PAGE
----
Marmol, 22, spent a few weeks during preseason training with Red Bull New York as the team tried to negotiate his rights away from Chicago, which had filed a discovery claim one day before NYRB did the same.
Under MLS rules, competing discovery claims are decided by "first come, first served," and try as he might, Coach Juan Carlos Osorio wasn't able to swing a deal to obtain Marmol's rights.
Red Bull threw in the towel a week ago and allowed Marmol to join Fire training sessions. He has signed a contract with Chicago, and as a free agent, will be eligible to register and play for the Fire once his P-1 visa is issued and his international transfer certificate received.
The Paraguayan defender turned into a pawn as Chicago and Red Bull New York scratched and clawed in the aftermath of Osorio's move between the teams in December.
While coaching the Fire, Osorio had invited Marmol to train for a few weeks but wasn't able to sign him, and amid the turmoil of Osorio's effort to change teams Chicago filed a discovery one day earlier. Red Bull insisted its claim was filed on the same day as that of the Fire but MLS didn't concur.
Typically, Red Bull fans are moaning about the archaic and arbitrary ways of MLS, citing Marmol's preference to play for Osorio. Much the same hue and cry emanated a few years ago when New Jersey product Danny Szetela was snagged, and kept, by Columbus, rather than being assigned or otherwise sent to the then-MetroStars.
It's true that MLS has severely scrunched its own rules to place players where it wants them. Luis Hernandez wanted to play for the Galaxy, so it traded Clint Mathis to the then-Metrostars. Landon Donovan came back to MLS and off went Carlos Ruiz to Dallas. And what about Carlos Valderrama being "re-allocated' from Tampa Bay to Miami, or was it the other way round?
But both teams know the ropes, tangled though they may be, and followed procedure. MLS stuck to its rules and Chicago stuck to its guns. And shock of shocks, not every player in every pro sport gets to play for his favorite team or first choice, at least not right away. Cases in point: the MLS, NBA, NFL, NHL and MLB drafts.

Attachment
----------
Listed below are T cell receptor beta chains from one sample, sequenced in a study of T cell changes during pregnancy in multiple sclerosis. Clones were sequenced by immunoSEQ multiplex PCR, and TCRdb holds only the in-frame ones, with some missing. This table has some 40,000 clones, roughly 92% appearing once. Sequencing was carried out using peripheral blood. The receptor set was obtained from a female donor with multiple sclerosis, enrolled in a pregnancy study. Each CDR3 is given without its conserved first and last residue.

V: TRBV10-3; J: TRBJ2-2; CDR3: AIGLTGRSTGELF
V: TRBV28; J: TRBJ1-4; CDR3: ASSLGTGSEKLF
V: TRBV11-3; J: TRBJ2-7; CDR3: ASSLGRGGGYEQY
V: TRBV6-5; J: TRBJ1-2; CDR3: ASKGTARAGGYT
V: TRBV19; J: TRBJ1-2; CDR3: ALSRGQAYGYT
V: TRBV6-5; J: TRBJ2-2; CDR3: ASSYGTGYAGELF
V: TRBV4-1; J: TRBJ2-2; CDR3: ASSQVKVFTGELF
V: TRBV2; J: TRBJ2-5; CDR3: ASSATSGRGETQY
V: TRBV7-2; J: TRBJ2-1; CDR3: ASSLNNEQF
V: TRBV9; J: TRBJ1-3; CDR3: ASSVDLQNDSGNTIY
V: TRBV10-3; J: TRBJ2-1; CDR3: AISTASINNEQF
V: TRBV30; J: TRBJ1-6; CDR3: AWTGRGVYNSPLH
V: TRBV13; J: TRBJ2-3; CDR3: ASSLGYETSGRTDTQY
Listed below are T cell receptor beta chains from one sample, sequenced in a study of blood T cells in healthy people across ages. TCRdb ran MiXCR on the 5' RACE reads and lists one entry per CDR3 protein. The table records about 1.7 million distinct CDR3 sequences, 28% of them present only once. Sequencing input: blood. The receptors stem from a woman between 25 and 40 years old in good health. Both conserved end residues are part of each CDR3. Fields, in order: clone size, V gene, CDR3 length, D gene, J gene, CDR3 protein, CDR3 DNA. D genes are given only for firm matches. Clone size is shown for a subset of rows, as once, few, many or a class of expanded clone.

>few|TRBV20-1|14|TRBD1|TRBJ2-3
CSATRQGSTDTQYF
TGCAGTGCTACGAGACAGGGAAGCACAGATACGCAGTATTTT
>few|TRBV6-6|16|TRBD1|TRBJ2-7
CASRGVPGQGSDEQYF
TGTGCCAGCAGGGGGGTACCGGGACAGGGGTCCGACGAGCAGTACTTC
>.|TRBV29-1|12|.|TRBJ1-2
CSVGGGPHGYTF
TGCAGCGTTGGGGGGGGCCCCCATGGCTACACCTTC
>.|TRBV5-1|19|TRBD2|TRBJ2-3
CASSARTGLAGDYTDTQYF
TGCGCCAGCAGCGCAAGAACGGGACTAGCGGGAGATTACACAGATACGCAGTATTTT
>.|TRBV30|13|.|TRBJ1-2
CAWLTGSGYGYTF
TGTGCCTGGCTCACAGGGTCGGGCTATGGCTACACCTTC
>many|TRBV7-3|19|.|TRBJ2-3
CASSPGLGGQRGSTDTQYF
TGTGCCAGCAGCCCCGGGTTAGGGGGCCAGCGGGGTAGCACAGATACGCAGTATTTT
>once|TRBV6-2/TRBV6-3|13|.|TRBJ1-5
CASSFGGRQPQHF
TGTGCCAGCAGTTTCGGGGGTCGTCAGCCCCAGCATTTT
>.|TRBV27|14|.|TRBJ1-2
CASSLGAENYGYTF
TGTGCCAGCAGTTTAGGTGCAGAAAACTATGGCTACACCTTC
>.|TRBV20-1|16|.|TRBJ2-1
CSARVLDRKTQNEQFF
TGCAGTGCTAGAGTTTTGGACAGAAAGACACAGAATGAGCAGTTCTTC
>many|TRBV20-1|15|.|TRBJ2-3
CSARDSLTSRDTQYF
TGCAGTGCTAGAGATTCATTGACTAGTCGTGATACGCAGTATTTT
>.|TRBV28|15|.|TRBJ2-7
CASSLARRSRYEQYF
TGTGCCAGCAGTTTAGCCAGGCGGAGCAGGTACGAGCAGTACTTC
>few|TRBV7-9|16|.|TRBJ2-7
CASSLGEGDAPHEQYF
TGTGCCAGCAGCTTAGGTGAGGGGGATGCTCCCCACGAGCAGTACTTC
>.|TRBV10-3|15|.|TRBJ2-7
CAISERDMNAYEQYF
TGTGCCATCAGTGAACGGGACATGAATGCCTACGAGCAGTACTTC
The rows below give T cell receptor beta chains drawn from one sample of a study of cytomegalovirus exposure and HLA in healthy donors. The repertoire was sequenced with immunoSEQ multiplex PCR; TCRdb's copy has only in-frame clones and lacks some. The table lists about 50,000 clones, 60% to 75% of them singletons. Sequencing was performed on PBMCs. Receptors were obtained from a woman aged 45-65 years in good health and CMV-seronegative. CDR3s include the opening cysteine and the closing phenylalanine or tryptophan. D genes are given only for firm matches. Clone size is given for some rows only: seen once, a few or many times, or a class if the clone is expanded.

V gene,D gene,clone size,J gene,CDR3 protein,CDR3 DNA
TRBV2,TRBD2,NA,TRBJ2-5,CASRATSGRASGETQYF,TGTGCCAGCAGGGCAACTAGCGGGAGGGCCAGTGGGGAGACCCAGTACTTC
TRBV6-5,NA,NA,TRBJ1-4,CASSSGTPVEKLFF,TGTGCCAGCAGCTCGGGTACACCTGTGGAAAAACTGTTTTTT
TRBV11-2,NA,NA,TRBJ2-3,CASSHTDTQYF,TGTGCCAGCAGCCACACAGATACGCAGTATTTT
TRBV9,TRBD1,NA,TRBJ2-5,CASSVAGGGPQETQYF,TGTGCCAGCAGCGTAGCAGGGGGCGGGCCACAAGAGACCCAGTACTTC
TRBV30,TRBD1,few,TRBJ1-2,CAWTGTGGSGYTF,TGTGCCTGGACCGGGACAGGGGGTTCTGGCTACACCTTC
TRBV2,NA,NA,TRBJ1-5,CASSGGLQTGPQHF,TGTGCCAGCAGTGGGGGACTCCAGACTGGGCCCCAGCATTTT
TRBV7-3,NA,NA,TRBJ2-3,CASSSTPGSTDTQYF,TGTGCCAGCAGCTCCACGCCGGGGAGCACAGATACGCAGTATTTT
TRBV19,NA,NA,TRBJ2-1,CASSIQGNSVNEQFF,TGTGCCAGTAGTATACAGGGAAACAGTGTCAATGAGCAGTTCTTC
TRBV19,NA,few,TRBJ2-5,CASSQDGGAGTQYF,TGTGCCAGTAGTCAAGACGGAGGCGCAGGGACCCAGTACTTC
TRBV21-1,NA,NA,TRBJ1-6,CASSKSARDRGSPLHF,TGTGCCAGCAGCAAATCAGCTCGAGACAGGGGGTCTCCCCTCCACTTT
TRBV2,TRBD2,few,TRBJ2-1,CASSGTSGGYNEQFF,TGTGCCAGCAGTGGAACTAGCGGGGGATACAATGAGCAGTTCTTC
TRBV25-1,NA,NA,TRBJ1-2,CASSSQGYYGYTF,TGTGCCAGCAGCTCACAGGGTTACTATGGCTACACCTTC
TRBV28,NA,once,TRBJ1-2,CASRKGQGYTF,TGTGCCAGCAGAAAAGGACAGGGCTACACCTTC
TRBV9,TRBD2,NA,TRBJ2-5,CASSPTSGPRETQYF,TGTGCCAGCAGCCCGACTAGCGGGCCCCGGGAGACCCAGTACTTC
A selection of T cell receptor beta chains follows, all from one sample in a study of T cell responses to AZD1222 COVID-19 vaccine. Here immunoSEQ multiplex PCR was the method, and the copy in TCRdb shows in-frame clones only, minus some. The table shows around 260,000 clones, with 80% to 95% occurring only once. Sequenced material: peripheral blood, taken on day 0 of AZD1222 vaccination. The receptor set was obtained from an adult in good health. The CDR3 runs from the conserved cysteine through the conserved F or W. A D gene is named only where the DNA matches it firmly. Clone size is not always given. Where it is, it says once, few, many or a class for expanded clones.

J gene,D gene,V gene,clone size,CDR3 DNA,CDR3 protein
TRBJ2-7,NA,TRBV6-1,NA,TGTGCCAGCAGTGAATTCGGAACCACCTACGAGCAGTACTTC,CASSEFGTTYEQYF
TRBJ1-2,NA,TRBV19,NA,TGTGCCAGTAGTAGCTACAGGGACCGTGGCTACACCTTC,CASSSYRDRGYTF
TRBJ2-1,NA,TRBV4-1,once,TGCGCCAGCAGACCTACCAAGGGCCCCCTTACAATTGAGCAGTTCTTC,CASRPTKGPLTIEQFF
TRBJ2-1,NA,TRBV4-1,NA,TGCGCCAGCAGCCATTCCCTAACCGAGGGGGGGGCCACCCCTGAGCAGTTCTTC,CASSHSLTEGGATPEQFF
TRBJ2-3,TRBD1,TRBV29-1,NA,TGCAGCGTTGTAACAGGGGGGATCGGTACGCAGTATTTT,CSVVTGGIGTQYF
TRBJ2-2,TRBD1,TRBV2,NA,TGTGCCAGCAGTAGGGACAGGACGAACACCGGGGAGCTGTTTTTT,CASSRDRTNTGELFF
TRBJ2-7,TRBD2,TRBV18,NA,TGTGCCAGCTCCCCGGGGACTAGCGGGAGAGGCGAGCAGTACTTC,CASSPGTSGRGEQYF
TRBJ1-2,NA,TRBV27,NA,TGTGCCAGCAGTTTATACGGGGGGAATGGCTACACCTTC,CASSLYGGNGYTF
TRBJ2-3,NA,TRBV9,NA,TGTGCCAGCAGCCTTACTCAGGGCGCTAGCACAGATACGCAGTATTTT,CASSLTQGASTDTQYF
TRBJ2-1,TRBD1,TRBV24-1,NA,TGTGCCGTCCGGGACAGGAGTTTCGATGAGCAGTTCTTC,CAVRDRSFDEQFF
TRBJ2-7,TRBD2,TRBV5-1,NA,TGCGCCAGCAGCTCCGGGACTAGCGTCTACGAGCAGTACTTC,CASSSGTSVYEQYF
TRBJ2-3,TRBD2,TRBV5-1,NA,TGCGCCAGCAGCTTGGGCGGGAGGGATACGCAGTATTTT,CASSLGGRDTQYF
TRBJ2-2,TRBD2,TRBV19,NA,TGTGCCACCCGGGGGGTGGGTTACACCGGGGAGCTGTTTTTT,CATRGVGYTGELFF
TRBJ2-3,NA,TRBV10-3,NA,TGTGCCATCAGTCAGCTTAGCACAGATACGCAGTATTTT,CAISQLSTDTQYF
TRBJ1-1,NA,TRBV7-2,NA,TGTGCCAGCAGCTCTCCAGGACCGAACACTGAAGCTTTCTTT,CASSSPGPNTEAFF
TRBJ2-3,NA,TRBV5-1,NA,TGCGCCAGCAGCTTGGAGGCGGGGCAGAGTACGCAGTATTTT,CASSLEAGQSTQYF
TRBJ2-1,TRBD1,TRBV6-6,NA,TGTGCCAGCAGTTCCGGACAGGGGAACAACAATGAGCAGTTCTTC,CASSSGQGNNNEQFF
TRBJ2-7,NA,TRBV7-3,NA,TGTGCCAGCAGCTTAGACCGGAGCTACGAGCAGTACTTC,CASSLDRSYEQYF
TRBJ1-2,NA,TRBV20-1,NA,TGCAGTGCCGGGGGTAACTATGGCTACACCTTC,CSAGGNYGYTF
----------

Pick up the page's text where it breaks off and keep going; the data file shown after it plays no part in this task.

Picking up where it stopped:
Fire technical director Frank Klopas says the teams talked about a trade. Only Klopas, Fire head coach Denis Hamlett and Osorio know just how those talks went and each probably has his own opinion about how a plausible was a trade. Or is, since the MLS trade deadline is months away, and another Fire player -- Wilman Conde, who played for Osorio in Colombia for Millonarios and followed him to MLS -- also expressed his wish to play for his former coach in New York.
Marmol, 22, is a 6-foot-3, 195-pounder who has played first- and second-division ball in his native Paraguay and Spain. After playing the second half of the 2007-08 season with the Spanish second division club Hercules, he was released and went on trial in England last summer with Reading of the Premier League and Coventry of the League Championship but didn't land a contract.
Perhaps the Fire sees this saga as an additional payment for losing Osorio, who served five months of a three-year contract before leaving despite the objections of then president and general manager John Guppy, who for some reason agreed to a clause in Osorio's contract that gave him the option to leave.
MLS found no evidence of "tampering" and the teams negotiated a deal by which Chicago would receive a 2009 No. 1 draft pick, a 2011 third-round pick, and cash. Osorio also doubled his salary, to more than $400,000.
MLS rules forbid teams from approaching coaches under contract to a league rival without permission, but is there a penalty if the coach "tampers," i.e., makes his wishes known and thus initiates, directly or indirectly, discussions?
Is the Fire being spiteful or vindictive by refusing to trade Conde and keeping Marmol? Doesn't matter. It's competing off the field, as would any professional franchise worthy of its name.